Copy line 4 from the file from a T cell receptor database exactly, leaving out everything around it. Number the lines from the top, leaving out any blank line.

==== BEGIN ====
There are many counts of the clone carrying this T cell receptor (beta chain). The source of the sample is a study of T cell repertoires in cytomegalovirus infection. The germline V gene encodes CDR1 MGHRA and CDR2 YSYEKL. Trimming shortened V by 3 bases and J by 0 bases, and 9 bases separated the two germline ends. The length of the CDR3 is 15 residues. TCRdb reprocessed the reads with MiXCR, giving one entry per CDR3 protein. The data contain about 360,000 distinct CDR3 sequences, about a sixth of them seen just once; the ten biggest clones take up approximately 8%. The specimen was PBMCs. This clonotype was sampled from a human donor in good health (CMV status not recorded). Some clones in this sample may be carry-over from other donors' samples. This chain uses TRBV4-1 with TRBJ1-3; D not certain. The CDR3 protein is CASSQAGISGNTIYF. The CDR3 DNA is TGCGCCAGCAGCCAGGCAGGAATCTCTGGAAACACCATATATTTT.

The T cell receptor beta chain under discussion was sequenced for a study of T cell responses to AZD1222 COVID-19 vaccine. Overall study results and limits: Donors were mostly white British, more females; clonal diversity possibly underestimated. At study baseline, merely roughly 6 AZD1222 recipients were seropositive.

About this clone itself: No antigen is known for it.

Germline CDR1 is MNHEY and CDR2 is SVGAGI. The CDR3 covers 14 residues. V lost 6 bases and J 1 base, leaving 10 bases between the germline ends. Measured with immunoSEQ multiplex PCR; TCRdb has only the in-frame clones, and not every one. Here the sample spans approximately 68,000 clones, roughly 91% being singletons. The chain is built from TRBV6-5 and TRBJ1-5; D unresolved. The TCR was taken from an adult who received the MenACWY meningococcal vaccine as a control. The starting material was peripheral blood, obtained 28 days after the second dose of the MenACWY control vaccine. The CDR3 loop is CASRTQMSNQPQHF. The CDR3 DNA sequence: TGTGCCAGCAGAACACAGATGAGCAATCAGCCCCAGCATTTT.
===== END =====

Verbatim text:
Germline CDR1 is MNHEY and CDR2 is SVGAGI. The CDR3 covers 14 residues. V lost 6 bases and J 1 base, leaving 10 bases between the germline ends. Measured with immunoSEQ multiplex PCR; TCRdb has only the in-frame clones, and not every one. Here the sample spans approximately 68,000 clones, roughly 91% being singletons. The chain is built from TRBV6-5 and TRBJ1-5; D unresolved. The TCR was taken from an adult who received the MenACWY meningococcal vaccine as a control. The starting material was peripheral blood, obtained 28 days after the second dose of the MenACWY control vaccine. The CDR3 loop is CASRTQMSNQPQHF. The CDR3 DNA sequence: TGTGCCAGCAGAACACAGATGAGCAATCAGCCCCAGCATTTT.